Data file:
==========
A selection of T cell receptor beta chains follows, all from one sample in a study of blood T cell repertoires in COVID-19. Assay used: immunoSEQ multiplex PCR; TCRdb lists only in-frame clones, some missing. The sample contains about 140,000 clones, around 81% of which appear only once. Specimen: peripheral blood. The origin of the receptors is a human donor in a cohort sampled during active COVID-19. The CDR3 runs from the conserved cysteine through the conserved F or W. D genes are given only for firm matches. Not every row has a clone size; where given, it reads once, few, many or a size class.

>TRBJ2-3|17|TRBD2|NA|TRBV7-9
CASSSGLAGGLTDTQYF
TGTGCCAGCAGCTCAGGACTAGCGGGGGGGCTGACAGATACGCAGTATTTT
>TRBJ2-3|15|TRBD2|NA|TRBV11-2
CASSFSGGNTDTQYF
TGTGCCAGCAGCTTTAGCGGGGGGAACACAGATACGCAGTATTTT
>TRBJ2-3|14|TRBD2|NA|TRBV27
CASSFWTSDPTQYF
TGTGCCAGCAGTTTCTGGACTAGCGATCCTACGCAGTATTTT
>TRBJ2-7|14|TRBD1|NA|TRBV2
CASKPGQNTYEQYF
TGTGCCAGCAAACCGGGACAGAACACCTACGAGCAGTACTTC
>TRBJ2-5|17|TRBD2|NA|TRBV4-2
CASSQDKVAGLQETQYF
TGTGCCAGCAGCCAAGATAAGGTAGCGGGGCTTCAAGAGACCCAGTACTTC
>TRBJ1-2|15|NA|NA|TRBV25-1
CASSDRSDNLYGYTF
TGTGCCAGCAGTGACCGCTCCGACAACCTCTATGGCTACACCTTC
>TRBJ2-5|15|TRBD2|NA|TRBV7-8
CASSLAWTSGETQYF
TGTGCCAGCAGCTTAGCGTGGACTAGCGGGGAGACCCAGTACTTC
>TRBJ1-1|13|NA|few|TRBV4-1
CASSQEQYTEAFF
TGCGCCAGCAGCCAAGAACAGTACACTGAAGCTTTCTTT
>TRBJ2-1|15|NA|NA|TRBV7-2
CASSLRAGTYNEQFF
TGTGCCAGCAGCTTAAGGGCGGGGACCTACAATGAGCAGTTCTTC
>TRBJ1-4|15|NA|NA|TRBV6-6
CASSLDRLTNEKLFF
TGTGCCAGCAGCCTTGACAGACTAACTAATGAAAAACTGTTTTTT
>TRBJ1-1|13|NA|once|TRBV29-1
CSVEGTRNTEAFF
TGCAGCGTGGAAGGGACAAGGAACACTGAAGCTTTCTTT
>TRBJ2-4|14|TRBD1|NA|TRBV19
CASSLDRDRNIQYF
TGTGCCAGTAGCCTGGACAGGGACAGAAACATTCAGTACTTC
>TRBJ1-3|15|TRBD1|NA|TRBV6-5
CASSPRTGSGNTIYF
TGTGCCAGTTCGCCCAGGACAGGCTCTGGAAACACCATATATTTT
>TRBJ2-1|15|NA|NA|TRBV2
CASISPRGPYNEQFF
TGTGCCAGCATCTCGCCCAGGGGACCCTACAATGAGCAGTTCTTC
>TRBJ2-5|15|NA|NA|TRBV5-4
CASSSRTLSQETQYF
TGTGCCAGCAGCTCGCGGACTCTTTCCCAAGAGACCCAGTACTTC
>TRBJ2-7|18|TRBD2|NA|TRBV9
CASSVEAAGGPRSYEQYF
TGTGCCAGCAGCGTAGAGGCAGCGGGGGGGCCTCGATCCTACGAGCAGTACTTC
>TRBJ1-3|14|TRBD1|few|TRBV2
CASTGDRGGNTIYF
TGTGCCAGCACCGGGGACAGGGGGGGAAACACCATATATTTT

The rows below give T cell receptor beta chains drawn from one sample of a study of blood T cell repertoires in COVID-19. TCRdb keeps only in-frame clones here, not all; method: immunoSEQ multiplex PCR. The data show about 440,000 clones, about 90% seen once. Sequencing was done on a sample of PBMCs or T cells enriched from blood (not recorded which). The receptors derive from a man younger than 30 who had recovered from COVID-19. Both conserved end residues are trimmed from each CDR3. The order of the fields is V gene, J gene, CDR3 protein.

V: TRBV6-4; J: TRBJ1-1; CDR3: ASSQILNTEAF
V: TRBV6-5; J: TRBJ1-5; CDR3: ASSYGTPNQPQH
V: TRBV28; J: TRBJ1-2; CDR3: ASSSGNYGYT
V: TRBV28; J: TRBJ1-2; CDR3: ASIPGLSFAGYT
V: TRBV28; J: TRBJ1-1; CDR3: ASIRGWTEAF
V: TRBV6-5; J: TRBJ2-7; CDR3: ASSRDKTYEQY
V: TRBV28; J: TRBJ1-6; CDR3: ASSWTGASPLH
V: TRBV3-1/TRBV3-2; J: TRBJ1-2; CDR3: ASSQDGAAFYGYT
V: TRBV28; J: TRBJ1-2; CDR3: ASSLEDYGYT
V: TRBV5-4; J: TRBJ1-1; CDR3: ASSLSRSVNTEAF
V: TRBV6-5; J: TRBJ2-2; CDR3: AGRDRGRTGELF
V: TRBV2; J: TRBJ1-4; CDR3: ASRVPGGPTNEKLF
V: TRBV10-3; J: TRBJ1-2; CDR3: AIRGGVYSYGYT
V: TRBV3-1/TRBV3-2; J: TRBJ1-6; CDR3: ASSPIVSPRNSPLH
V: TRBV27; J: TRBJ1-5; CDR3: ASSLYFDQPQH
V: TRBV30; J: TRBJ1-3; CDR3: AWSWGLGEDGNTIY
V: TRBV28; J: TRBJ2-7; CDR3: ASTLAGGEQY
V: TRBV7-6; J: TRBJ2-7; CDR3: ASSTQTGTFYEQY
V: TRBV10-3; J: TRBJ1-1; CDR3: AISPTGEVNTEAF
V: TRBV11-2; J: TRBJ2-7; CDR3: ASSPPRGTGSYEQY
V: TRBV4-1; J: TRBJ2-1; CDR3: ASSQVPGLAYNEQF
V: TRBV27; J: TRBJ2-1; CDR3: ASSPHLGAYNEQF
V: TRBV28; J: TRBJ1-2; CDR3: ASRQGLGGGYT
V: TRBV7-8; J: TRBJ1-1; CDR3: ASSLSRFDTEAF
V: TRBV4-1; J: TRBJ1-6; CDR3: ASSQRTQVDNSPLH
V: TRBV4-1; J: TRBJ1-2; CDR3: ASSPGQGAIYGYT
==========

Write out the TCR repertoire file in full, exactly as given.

A selection of T cell receptor beta chains follows, all from one sample in a study of blood T cell repertoires in COVID-19. Assay used: immunoSEQ multiplex PCR; TCRdb lists only in-frame clones, some missing. The sample contains about 140,000 clones, around 81% of which appear only once. Specimen: peripheral blood. The origin of the receptors is a human donor in a cohort sampled during active COVID-19. The CDR3 runs from the conserved cysteine through the conserved F or W. D genes are given only for firm matches. Not every row has a clone size; where given, it reads once, few, many or a size class.

>TRBJ2-3|17|TRBD2|NA|TRBV7-9
CASSSGLAGGLTDTQYF
TGTGCCAGCAGCTCAGGACTAGCGGGGGGGCTGACAGATACGCAGTATTTT
>TRBJ2-3|15|TRBD2|NA|TRBV11-2
CASSFSGGNTDTQYF
TGTGCCAGCAGCTTTAGCGGGGGGAACACAGATACGCAGTATTTT
>TRBJ2-3|14|TRBD2|NA|TRBV27
CASSFWTSDPTQYF
TGTGCCAGCAGTTTCTGGACTAGCGATCCTACGCAGTATTTT
>TRBJ2-7|14|TRBD1|NA|TRBV2
CASKPGQNTYEQYF
TGTGCCAGCAAACCGGGACAGAACACCTACGAGCAGTACTTC
>TRBJ2-5|17|TRBD2|NA|TRBV4-2
CASSQDKVAGLQETQYF
TGTGCCAGCAGCCAAGATAAGGTAGCGGGGCTTCAAGAGACCCAGTACTTC
>TRBJ1-2|15|NA|NA|TRBV25-1
CASSDRSDNLYGYTF
TGTGCCAGCAGTGACCGCTCCGACAACCTCTATGGCTACACCTTC
>TRBJ2-5|15|TRBD2|NA|TRBV7-8
CASSLAWTSGETQYF
TGTGCCAGCAGCTTAGCGTGGACTAGCGGGGAGACCCAGTACTTC
>TRBJ1-1|13|NA|few|TRBV4-1
CASSQEQYTEAFF
TGCGCCAGCAGCCAAGAACAGTACACTGAAGCTTTCTTT
>TRBJ2-1|15|NA|NA|TRBV7-2
CASSLRAGTYNEQFF
TGTGCCAGCAGCTTAAGGGCGGGGACCTACAATGAGCAGTTCTTC
>TRBJ1-4|15|NA|NA|TRBV6-6
CASSLDRLTNEKLFF
TGTGCCAGCAGCCTTGACAGACTAACTAATGAAAAACTGTTTTTT
>TRBJ1-1|13|NA|once|TRBV29-1
CSVEGTRNTEAFF
TGCAGCGTGGAAGGGACAAGGAACACTGAAGCTTTCTTT
>TRBJ2-4|14|TRBD1|NA|TRBV19
CASSLDRDRNIQYF
TGTGCCAGTAGCCTGGACAGGGACAGAAACATTCAGTACTTC
>TRBJ1-3|15|TRBD1|NA|TRBV6-5
CASSPRTGSGNTIYF
TGTGCCAGTTCGCCCAGGACAGGCTCTGGAAACACCATATATTTT
>TRBJ2-1|15|NA|NA|TRBV2
CASISPRGPYNEQFF
TGTGCCAGCATCTCGCCCAGGGGACCCTACAATGAGCAGTTCTTC
>TRBJ2-5|15|NA|NA|TRBV5-4
CASSSRTLSQETQYF
TGTGCCAGCAGCTCGCGGACTCTTTCCCAAGAGACCCAGTACTTC
>TRBJ2-7|18|TRBD2|NA|TRBV9
CASSVEAAGGPRSYEQYF
TGTGCCAGCAGCGTAGAGGCAGCGGGGGGGCCTCGATCCTACGAGCAGTACTTC
>TRBJ1-3|14|TRBD1|few|TRBV2
CASTGDRGGNTIYF
TGTGCCAGCACCGGGGACAGGGGGGGAAACACCATATATTTT

The rows below give T cell receptor beta chains drawn from one sample of a study of blood T cell repertoires in COVID-19. TCRdb keeps only in-frame clones here, not all; method: immunoSEQ multiplex PCR. The data show about 440,000 clones, about 90% seen once. Sequencing was done on a sample of PBMCs or T cells enriched from blood (not recorded which). The receptors derive from a man younger than 30 who had recovered from COVID-19. Both conserved end residues are trimmed from each CDR3. The order of the fields is V gene, J gene, CDR3 protein.

V: TRBV6-4; J: TRBJ1-1; CDR3: ASSQILNTEAF
V: TRBV6-5; J: TRBJ1-5; CDR3: ASSYGTPNQPQH
V: TRBV28; J: TRBJ1-2; CDR3: ASSSGNYGYT
V: TRBV28; J: TRBJ1-2; CDR3: ASIPGLSFAGYT
V: TRBV28; J: TRBJ1-1; CDR3: ASIRGWTEAF
V: TRBV6-5; J: TRBJ2-7; CDR3: ASSRDKTYEQY
V: TRBV28; J: TRBJ1-6; CDR3: ASSWTGASPLH
V: TRBV3-1/TRBV3-2; J: TRBJ1-2; CDR3: ASSQDGAAFYGYT
V: TRBV28; J: TRBJ1-2; CDR3: ASSLEDYGYT
V: TRBV5-4; J: TRBJ1-1; CDR3: ASSLSRSVNTEAF
V: TRBV6-5; J: TRBJ2-2; CDR3: AGRDRGRTGELF
V: TRBV2; J: TRBJ1-4; CDR3: ASRVPGGPTNEKLF
V: TRBV10-3; J: TRBJ1-2; CDR3: AIRGGVYSYGYT
V: TRBV3-1/TRBV3-2; J: TRBJ1-6; CDR3: ASSPIVSPRNSPLH
V: TRBV27; J: TRBJ1-5; CDR3: ASSLYFDQPQH
V: TRBV30; J: TRBJ1-3; CDR3: AWSWGLGEDGNTIY
V: TRBV28; J: TRBJ2-7; CDR3: ASTLAGGEQY
V: TRBV7-6; J: TRBJ2-7; CDR3: ASSTQTGTFYEQY
V: TRBV10-3; J: TRBJ1-1; CDR3: AISPTGEVNTEAF
V: TRBV11-2; J: TRBJ2-7; CDR3: ASSPPRGTGSYEQY
V: TRBV4-1; J: TRBJ2-1; CDR3: ASSQVPGLAYNEQF
V: TRBV27; J: TRBJ2-1; CDR3: ASSPHLGAYNEQF
V: TRBV28; J: TRBJ1-2; CDR3: ASRQGLGGGYT
V: TRBV7-8; J: TRBJ1-1; CDR3: ASSLSRFDTEAF
V: TRBV4-1; J: TRBJ1-6; CDR3: ASSQRTQVDNSPLH
V: TRBV4-1; J: TRBJ1-2; CDR3: ASSPGQGAIYGYT